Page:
An emotional thrill ride through the day-to-day chaos of the city's most explosive hospital and the courageous team of doctors who hold it together. They will tackle unique new cases ...
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It centers on an idealistic young doctor who begins his first day under the supervision of a tough, brilliant senior resident who pulls the curtain back on all of the good and evil in ... See full summary »
Follows a locally born and bred S.W.A.T. lieutenant who is torn between loyalty to the streets and duty to his fellow officers when he's tasked to run a highly-trained unit that's the last stop for solving crimes in Los Angeles.
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A spin-off of NCIS: Naval Criminal Investigative Service (2003) about the local field office of NCIS that investigates criminal cases involving military personnel in The Big Easy, a city known for its music, entertainment and decadence. This colorful city that harbors a dark side is a magnet for service personnel on leave, and when overindulgence is followed by trouble, Special Agent Dwayne ... See full summary »
An emotional thrill ride through the day-to-day chaos of the city's most explosive hospital and the courageous team of doctors who hold it together. They will tackle unique new cases inspired by topical events, forging fiery relationships in the pulse-pounding pandemonium of the emergency room.Written by
More focused on fake ethical dilemmas than presenting a good plot
I love medical dramas. It's very rare that I don't like a medical drama, Chicago med is almost to the point of me not wanting to watch it. For some reason, it's found its niche in exploring ethical dilemmas in medicine. This shouldn't be a bad thing; there are a lot of ethical dilemmas that medical practitioners face, and it should be an interesting topic to explore. However, Chicago Med is executing it very poorly.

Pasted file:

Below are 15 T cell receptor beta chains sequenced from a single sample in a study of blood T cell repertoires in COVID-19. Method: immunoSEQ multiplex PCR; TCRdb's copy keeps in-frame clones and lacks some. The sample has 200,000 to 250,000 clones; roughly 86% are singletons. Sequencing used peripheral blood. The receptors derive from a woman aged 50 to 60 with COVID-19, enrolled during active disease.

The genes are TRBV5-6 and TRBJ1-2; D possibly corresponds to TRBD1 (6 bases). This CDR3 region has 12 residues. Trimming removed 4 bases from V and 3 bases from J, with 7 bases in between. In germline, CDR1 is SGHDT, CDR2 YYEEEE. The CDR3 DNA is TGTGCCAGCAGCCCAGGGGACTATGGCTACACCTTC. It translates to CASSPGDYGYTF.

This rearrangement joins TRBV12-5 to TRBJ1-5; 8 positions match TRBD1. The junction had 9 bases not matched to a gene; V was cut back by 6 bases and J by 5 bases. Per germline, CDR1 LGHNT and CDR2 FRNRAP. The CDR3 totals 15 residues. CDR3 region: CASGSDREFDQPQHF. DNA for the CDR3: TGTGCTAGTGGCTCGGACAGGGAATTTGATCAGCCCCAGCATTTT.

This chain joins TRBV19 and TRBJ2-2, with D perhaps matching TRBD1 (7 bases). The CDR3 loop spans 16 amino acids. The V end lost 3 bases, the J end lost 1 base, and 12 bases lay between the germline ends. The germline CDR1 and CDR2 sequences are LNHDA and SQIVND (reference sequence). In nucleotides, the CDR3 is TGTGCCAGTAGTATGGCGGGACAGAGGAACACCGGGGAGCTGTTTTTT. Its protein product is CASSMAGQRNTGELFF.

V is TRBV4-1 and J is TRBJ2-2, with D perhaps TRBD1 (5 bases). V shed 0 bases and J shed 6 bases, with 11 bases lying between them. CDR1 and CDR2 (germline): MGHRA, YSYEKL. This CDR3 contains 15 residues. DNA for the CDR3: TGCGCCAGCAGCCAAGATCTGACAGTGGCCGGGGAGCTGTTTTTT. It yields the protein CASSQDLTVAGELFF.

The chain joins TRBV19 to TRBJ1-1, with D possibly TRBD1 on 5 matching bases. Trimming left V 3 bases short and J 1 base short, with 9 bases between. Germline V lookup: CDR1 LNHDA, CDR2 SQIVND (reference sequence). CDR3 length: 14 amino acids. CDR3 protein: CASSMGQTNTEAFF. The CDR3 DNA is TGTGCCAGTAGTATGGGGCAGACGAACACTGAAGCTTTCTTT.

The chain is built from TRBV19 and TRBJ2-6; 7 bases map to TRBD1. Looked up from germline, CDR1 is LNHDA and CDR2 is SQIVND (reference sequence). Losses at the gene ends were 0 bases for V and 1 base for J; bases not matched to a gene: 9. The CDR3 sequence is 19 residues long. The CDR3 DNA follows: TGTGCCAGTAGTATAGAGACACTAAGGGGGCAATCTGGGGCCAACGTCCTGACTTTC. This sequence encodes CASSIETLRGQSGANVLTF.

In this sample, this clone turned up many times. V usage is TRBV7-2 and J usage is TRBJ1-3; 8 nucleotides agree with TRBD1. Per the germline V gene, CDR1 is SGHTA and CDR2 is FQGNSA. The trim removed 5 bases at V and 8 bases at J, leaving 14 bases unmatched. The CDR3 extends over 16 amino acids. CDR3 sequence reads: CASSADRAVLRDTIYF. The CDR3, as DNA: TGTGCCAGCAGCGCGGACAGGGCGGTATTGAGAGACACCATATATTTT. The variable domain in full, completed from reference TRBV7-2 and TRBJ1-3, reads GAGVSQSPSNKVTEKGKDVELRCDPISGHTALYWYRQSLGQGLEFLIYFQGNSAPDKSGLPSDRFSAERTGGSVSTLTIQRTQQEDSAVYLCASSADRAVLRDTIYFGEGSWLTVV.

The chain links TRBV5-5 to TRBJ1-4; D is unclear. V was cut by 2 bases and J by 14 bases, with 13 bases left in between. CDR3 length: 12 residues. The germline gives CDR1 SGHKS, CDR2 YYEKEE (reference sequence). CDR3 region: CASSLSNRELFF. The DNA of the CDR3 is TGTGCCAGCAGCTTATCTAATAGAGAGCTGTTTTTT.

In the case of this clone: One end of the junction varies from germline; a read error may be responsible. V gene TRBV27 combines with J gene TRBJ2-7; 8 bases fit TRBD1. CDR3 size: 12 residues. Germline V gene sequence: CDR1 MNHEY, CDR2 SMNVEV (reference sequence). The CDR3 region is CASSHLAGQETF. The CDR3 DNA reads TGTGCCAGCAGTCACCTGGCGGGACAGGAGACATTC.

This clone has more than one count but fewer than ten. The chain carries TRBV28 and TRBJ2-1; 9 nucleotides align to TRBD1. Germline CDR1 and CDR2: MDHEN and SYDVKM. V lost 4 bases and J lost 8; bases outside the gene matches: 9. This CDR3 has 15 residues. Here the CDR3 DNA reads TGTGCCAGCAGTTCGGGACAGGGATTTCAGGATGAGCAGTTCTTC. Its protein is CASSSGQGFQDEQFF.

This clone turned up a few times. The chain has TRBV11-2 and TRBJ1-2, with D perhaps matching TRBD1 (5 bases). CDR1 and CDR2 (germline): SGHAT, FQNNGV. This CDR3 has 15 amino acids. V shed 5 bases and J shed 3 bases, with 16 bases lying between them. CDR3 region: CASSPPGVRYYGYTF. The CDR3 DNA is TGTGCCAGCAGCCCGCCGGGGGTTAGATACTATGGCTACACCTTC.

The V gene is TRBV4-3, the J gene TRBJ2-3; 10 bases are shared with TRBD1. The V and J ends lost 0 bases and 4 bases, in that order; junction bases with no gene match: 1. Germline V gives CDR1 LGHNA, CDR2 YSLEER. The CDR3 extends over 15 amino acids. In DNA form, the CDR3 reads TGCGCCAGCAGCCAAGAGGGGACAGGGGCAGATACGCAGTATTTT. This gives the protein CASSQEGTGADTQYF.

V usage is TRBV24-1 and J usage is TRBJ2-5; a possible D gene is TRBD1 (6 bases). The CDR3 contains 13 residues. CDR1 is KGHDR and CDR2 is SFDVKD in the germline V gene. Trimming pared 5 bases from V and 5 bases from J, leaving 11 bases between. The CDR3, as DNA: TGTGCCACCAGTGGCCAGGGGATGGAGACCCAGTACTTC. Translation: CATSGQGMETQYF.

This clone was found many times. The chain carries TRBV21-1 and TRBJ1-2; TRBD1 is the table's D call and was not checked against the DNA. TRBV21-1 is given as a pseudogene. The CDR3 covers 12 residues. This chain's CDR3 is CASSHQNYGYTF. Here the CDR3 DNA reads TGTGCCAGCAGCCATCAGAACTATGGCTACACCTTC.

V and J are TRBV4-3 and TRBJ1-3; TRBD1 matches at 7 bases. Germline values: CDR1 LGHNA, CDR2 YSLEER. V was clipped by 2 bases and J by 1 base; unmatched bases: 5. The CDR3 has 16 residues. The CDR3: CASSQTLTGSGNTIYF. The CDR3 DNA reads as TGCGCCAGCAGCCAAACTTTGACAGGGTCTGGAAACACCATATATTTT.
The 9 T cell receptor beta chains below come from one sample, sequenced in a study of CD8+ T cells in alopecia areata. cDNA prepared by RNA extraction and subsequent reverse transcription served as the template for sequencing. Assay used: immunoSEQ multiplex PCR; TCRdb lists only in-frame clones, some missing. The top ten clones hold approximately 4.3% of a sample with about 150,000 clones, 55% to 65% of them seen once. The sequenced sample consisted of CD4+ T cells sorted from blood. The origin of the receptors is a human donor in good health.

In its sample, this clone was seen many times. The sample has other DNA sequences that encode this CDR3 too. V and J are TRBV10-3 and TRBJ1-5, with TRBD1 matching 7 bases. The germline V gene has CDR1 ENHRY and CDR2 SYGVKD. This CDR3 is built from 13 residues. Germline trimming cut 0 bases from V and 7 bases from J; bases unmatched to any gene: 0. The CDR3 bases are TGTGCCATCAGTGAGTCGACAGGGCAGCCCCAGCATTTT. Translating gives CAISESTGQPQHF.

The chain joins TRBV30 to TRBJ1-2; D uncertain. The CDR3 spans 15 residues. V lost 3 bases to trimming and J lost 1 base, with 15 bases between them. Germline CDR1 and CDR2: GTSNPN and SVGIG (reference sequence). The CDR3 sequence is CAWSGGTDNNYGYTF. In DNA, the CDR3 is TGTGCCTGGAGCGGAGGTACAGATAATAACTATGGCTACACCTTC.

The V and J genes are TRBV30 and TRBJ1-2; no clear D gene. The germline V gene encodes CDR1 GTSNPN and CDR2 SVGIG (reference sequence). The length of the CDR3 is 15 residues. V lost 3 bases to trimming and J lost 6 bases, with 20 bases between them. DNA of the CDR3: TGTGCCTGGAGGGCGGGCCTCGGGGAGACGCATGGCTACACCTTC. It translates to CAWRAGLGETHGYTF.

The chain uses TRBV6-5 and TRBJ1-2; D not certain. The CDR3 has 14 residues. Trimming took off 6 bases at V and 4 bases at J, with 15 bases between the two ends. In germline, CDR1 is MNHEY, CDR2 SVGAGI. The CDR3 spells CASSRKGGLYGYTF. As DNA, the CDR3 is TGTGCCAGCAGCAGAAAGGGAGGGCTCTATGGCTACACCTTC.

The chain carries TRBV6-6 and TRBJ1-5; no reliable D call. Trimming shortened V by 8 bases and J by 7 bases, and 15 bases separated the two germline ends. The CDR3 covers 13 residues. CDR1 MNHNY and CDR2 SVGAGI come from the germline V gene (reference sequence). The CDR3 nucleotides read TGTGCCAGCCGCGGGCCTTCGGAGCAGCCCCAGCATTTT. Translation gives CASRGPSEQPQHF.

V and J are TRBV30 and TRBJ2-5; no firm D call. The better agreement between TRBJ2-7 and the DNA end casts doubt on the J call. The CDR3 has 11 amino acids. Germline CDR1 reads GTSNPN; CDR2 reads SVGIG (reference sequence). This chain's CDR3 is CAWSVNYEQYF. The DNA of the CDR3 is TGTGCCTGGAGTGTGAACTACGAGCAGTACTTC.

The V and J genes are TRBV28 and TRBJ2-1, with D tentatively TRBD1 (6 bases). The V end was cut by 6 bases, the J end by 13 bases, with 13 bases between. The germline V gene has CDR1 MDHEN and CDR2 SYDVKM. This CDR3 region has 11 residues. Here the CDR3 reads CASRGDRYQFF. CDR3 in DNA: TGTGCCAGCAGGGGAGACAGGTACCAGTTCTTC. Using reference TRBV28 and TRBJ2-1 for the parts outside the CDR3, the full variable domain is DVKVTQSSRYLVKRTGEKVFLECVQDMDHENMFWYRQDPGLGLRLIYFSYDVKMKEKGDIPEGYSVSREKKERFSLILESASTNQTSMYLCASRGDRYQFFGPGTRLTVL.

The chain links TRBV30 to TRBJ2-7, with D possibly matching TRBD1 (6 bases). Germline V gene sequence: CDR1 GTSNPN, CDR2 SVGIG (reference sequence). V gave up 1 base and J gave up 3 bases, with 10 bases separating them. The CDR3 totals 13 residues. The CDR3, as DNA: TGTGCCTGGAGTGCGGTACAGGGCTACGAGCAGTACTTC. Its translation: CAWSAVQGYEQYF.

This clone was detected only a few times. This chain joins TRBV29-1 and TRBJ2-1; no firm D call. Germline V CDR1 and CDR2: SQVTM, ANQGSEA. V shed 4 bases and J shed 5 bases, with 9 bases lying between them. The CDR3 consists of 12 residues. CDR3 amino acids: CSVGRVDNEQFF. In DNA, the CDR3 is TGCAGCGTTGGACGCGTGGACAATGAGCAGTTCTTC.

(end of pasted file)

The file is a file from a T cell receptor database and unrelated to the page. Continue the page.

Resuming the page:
Rather than exploring them naturally as the show progresses, each episode now features a new ethical dilemma, to the point that they're interfering with time needed for character development and overarching plot line advancement. In one episode, for example, the staff divulge detailed medical information about a patient to another patient. This clearly is a severe HIPAA violation, which wasn't addressed. The only reason this was done was to increase the perceived drama regarding this ethical dilemma in an absurd way. It was literally like, "I'm sorry, we can't give you this thing we promised you would save your life because we had to give it to (patient's name) because (details of their health status)" just so the audience could see the emotional reaction of the first patient at being deprived something needed. It's scenes like this that have me just about done. They're poorly written and absurd with no respect the audience - that we might be able to think for ourselves and recognize that the writers are attempting to create even more drama than the situation warranted. The writers literally created the situation from the ground up, they should be able to do better.
They need to spend more time on day to day cases and character development, less time on these absurd scenarios, and explore more realistic ethical issues that span across multiple episodes that flesh out the aftermath and consequences.
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